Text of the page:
Nigel Greene, Philip N. Judson, Jan J. Langowski and Carol A. Marchant
Expert Computer Systems for Toxicity and Metabolism Prediction
LHASA UK Ltd., School of Chemistry, University of Leeds, Leeds LS2 9JT, United Kingdom.
It has long been recognized that the ability to predict the metabolic fate of a chemical substance and the potential toxicity of either the parent compound or its metabolites are important aspects in novel drug design. It is also a regulatory requirement that all new chemicals undergo toxicological testing. However, there is increasing pressure to move towards high-throughput screening as well as reducing costs and animal use. The popularity of using computer models to prescreen compounds has grown considerably in recent years.
DEREK, is an expert system designed to identify potential toxicological hazards from chemical structure. It uses rules to describe the known links between structural features of molecules and their toxicity. These rules are developed by an expert panel of toxicologists as part of an on-going collaborative effort. The DEREK rule base covers a wide variety of toxicological endpoints including mutagenicity, carcinogenicity and skin sensitisation.
As part of the refinement process, the predictions for a novel set of compounds are compared to their biological assay results as a measure of the systems performance. For example, 266 non-congeneric chemicals from the National Toxicology Program (NTP) database have been processed through the DEREK mutagenicity knowledge base and the predictions compared to their Salmonella typhimurium mutagenicity data. Initially, 81 of 114 mutagens (71%) and 117 of 152 non-mutagens (77%) were correctly identified. Following further rule base development, the number of correctly identified mutagens has increased to 96 (84%). Further work on improving the predictive capability of DEREK is in progress.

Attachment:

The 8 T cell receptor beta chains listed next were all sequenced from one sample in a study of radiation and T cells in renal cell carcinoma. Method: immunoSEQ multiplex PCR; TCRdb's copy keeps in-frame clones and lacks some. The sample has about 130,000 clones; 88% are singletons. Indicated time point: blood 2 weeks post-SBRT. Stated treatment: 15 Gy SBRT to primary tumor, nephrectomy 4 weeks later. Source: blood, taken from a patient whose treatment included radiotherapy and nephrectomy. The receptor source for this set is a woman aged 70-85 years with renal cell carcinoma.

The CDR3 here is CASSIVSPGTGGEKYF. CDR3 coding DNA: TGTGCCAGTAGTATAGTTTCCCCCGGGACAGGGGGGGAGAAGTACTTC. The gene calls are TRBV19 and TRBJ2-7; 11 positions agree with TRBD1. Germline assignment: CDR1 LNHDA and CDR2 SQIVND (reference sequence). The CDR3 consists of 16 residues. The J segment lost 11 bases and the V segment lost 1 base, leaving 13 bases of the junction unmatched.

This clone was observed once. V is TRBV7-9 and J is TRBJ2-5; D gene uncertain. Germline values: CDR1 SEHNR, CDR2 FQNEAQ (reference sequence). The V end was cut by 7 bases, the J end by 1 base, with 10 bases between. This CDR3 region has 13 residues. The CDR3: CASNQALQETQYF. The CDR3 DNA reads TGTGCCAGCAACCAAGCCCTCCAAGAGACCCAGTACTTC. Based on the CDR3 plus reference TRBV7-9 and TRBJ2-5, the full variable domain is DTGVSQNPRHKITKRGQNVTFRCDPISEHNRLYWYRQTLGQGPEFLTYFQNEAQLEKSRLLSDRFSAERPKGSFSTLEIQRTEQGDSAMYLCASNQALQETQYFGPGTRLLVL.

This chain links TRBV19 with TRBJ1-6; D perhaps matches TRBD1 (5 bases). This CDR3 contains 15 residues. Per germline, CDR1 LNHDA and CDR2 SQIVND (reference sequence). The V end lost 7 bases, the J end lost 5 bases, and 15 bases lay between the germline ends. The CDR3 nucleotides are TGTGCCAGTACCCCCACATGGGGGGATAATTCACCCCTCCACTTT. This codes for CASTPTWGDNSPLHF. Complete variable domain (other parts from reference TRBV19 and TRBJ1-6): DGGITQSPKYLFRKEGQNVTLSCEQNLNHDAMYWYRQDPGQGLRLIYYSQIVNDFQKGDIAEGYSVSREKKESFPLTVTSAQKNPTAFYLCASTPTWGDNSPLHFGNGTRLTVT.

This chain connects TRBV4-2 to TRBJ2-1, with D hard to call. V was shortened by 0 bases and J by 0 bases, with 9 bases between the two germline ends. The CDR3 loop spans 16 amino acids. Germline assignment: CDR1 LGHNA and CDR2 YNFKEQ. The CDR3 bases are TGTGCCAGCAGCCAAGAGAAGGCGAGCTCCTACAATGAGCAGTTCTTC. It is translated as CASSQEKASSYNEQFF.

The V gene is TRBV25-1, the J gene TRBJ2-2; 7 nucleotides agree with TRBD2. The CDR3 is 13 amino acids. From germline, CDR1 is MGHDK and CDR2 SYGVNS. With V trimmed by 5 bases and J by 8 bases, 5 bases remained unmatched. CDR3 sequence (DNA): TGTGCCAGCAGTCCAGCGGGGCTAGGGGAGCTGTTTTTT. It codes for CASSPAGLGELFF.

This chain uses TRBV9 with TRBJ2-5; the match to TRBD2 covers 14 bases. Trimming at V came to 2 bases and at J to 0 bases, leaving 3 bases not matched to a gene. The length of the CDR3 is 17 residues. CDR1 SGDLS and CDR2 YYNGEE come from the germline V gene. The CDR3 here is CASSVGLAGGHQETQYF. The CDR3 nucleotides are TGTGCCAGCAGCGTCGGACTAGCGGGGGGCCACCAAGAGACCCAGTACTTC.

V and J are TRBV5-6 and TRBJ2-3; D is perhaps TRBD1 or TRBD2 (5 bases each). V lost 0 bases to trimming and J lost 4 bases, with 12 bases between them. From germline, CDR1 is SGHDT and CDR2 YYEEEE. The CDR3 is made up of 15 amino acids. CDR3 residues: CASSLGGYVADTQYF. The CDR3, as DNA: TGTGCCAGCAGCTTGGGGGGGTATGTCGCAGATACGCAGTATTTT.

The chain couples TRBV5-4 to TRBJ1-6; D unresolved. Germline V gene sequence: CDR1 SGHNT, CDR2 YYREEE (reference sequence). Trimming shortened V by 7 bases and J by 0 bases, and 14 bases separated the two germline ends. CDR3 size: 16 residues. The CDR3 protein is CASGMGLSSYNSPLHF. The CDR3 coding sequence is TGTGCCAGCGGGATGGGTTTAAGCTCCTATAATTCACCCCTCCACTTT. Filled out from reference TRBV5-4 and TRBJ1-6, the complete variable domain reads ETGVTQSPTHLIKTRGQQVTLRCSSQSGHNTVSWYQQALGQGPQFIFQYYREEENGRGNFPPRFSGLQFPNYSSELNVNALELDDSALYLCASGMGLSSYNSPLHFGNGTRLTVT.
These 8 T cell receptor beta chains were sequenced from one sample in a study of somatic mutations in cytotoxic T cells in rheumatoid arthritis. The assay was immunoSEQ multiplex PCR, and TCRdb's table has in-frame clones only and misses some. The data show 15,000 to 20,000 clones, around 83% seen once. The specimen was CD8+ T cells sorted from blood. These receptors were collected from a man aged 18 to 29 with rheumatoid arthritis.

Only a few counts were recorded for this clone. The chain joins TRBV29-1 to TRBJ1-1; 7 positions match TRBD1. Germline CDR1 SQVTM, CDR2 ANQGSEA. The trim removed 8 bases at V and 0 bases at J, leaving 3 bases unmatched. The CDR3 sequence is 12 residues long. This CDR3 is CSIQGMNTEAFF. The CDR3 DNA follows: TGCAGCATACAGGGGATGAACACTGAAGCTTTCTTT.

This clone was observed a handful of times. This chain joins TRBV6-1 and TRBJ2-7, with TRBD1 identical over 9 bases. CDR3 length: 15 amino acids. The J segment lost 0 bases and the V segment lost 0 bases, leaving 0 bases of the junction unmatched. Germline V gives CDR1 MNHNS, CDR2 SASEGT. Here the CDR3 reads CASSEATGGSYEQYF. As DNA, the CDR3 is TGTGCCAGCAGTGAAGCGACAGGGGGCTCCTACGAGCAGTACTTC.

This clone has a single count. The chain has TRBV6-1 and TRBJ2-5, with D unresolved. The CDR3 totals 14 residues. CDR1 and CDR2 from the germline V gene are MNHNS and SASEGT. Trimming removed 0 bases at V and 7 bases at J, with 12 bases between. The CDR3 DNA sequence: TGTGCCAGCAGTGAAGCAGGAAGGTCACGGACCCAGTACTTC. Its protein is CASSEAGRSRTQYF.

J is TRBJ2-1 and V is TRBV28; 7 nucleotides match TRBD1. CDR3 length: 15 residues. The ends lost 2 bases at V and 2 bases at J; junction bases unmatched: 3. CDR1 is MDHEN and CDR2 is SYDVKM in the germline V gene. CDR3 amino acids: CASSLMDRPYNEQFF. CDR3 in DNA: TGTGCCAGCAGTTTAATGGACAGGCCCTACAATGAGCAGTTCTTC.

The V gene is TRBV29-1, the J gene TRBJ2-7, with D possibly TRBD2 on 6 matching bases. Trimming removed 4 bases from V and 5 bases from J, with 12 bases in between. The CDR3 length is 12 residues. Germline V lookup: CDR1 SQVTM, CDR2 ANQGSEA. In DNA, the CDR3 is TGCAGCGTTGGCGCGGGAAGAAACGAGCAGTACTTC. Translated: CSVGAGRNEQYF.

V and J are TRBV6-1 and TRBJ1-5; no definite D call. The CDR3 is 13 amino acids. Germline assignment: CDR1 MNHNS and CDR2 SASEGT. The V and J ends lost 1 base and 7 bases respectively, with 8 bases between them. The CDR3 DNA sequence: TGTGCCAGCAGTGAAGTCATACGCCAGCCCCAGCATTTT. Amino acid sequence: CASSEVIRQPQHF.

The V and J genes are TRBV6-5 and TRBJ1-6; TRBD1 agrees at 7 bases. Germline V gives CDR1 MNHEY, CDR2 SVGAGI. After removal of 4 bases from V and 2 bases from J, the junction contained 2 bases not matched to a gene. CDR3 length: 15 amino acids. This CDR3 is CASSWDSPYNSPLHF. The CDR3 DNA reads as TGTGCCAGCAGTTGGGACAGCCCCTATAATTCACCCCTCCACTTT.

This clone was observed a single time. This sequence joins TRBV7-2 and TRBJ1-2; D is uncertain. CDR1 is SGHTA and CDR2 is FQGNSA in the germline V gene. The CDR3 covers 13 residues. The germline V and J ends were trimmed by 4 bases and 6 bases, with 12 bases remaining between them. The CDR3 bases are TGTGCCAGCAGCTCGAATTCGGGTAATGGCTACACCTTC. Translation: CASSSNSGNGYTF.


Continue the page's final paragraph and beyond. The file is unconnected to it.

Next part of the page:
The problems faced by scientists when making risk assessments for existing and novel chemical compounds are enormous. It is often the case that these assessments are based upon incomplete or poor quality data. In these circumstances it is clearly inappropriate to use quantitative methods.
As part of a collaborative project with the Imperial Cancer Research Fund, Logic Programming Associates and City University, LHASA UK has conducted research into new reasoning techniques to address the situations where decisions are required based on data of variable quality. A reasoning model was developed based on the Logic of Argumentation which overcame the difficulty of situations where data could not be represented numerically and hence prevented the application of conventional probability theory.
The model works by constructing the arguments for and against a hypothesis, giving a rigorous assessment of the available data. The aim of the initial project was to build a chemical carcinogenicity advisor with this new reasoning engine forming the core of the technology. The project resulted in a working prototype which independent studies showed to be successful in providing useful advice for a limited range of chemicals. LHASA UK is continuing to develop the prototype into a more commercial product.
Predicting the toxicity of a compound is only one part of the risk assessment process. Chemicals which appear to be benign in themselves may easily metabolize to moieties that are potentially toxic to a biological system. However, it is worth noting knowledge-based systems such as DEREK have metabolism implicit within the rules.
In 1997, LHASA UK embarked on a 3 year project to predict the metabolic fate of novel chemicals. This project, METEOR, will take the new technologies developed for the StAR program and extend and apply them to the prediction of metabolism. The system will use a knowledge-base of biotransformations developed during the course of the project to provide advice on the most likely metabolites.Keywords: Knowledge-based expert system; toxicity prediction; risk assessment; metabolism prediction; DEREK; StAR; METEOR. Back to Program Page